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Apples Golden Delicious

Malus domestica


Everybody loves a fresh, crispy apple. Whether it’s a quick snack or the basis of a delicious baked treat, apples are one of the most easily available and popular types of fruit out there.

There are more than 7000 known cultivars or subspecies of apples, with different cultivars developed for different climates and purposes. Many have been developed for eating, others for cider, others for cooking, and still others for disease resistance, yield, ease of shipping, and flavour. Most apples we buy in the supermarket are developed to give the best commercial return, but some older, more unusual varieties can sometimes be found through independent growers.

The Golden Delicious is a sweet, golden-green apple with a good rich apple flavour when fully ripe. Home-grown apples often have exceptional flavour, especially when allowed to ripen on the tree. They’re a good option for home gardeners as they’re easy to grow and give good yields.

Apples will give you some vitamin C, but their real value is in their fibre content. Fibre plays a very important role in bowel health, reducing the risk of colon cancer, and it also helps lower cholesterol by preventing re-absorption. Apples are a good source of antioxidants, which may help prevent other types of cancer as well.

Choose firm apples with good colouring. Avoid apples with bruising or weeping patches – they’ll destroy your fruit bowl, and a bruised apple will give off more ethylene gas, ripening the rest of your fruit too quickly. They’ll keep for quite a while in the fridge, but are best fresh.



The apple tree may well have been the first fruit tree to be cultivated. Originating in or around Turkey, over the centuries thousands of varieties have been developed through cross-pollination.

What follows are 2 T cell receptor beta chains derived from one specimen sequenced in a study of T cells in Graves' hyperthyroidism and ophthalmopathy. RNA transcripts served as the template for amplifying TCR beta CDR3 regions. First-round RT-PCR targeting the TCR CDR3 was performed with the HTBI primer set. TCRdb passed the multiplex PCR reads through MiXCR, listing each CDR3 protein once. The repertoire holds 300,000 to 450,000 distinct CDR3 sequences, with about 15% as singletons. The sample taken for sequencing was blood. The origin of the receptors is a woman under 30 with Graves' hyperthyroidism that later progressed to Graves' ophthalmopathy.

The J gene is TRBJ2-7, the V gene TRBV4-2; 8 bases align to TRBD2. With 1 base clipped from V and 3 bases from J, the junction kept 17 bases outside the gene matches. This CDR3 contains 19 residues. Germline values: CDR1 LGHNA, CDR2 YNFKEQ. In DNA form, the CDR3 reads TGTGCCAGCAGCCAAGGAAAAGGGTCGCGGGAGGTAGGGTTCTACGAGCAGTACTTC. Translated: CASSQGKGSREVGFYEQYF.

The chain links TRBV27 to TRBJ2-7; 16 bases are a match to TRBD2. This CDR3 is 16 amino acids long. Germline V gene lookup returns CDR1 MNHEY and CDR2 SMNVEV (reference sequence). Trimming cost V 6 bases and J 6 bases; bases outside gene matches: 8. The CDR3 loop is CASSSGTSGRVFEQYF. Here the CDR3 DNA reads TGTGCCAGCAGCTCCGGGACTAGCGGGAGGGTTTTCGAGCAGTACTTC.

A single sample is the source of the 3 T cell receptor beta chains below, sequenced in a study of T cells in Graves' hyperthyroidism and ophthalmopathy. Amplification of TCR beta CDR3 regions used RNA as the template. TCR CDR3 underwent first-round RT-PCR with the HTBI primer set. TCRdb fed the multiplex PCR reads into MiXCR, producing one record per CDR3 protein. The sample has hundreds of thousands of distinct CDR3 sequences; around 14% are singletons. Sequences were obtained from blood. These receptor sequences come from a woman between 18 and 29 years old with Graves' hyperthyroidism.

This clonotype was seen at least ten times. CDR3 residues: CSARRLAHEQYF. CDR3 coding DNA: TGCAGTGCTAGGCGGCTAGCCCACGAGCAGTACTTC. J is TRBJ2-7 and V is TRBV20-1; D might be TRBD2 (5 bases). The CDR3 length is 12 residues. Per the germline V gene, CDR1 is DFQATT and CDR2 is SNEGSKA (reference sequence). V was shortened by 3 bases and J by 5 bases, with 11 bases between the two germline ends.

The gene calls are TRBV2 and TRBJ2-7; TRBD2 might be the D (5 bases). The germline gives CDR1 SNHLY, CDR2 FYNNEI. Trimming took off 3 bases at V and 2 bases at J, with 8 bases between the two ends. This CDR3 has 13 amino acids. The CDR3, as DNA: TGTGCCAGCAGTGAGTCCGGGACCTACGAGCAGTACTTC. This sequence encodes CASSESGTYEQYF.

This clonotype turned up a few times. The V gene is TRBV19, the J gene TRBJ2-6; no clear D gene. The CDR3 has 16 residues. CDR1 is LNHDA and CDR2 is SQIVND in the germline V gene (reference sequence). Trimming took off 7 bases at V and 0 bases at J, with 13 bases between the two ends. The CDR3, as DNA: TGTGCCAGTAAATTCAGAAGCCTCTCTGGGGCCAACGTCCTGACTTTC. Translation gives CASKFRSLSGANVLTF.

Apples have long played a role in the culture of human civilisations: they’re associated with the Forbidden Fruit in the Bible story of Adam and Eve, although the fruit itself is never actually mentioned; in Ancient Greece it was considered to be sacred to the goddess Aphrodite; and in Norse mythology they’re connected to fertility and everlasting youth.

The Golden Delicious isn’t related to the Red Delicious, despite the similar names. It was discovered in West Virginia in the late 19th century, and is thought to be a seedling from an apple called the Grimes Golden. For a long time, it was one of the mainstays of supermarket apples in many countries, but its popularity has been overtaken by other, more flavoursome, varieties. The Golden Delicious, however, has been hugely important for breeding – a vast number of other varieties can claim parentage from it, including the Gala and the Pink Lady.


Golden Delicious apples are good to use fresh or cooked. So get making crumbles, pies, muffins, cakes, and whatever else you like to do with apples.


At the Jewish New Year, Rosh Hashanah, apples are eaten with honey for a sweet new year.

Apples are high in pectin, and a lot of jam sold commercially is gelled using pectin from apples.

Like blackberries and raspberries, apples are a member of the rose (Rosaceae) family.

Ever bobbed for apples at Halloween? The tradition comes from a Pagan new year ritual, in which the first to catch an apple in their teeth was said to be the next to marry.

If you cut an apple in half crosswise, the core makes the shape of a five-pointed star.

Apples: Granny Smith »« Apples: Gala


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